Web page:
Although global coal consumption almost certainly increased in 2018, it’s likely to remain stagnant through 2023, delivering neither the growth the industry needs nor the rapid decline that a full response to the climate crisis would demand, according to new data from the International Energy Agency.
“The reason for coal’s stagnation remains unchanged from recent years: Developed nations are ditching the fossil fuel, while India and other emerging economies are turning to coal to quickly scale up electric power generation,” CNBC reports. “The agency sees cheap, cleaner-burning natural gas and renewable energy sources continuing to eat into coal’s share of the global energy mix.”
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The IEA pegs total consumption at just over 5.4 billion tons in 2023, accounting for 25% of global electricity supply, down from 27% today. The projection shows coal use falling 0.5% per year in China and growing by 4% per year in India. The small decline in China “is due to policies aimed at improving the nation’s notoriously poor air quality, as well as China’s ongoing transformation from an energy-hungry industrial behemoth to a services-oriented economy,” while India’s increase is down from an average of 6% per year over the last decade.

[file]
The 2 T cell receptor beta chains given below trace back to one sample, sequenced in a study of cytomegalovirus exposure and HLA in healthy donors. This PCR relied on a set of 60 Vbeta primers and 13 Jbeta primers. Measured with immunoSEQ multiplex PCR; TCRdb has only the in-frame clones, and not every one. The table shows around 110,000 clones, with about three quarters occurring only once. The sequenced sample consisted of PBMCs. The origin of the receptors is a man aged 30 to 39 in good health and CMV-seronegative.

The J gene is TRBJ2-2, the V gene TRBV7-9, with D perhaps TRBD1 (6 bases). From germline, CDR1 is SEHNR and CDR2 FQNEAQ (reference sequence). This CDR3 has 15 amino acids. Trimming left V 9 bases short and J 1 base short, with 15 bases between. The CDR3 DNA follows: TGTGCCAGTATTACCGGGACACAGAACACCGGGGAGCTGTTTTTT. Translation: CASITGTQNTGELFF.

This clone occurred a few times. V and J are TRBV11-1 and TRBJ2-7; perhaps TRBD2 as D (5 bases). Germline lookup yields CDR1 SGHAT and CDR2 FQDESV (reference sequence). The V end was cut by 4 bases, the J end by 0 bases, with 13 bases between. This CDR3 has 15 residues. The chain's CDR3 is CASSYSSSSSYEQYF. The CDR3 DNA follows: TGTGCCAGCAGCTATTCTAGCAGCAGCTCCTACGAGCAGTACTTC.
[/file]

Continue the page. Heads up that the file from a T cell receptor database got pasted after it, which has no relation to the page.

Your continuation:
“Coal demand will grow at the fastest clip in Southeast Asia, where countries such as the Philippines and Vietnam are building new coal-fired power plants to support economic development,” CNBC states. “In the United States and Europe, coal demand is poised to drop by more than 2% each year as developed economies continue to shut down coal plants in favour of natural gas and renewable energy.”
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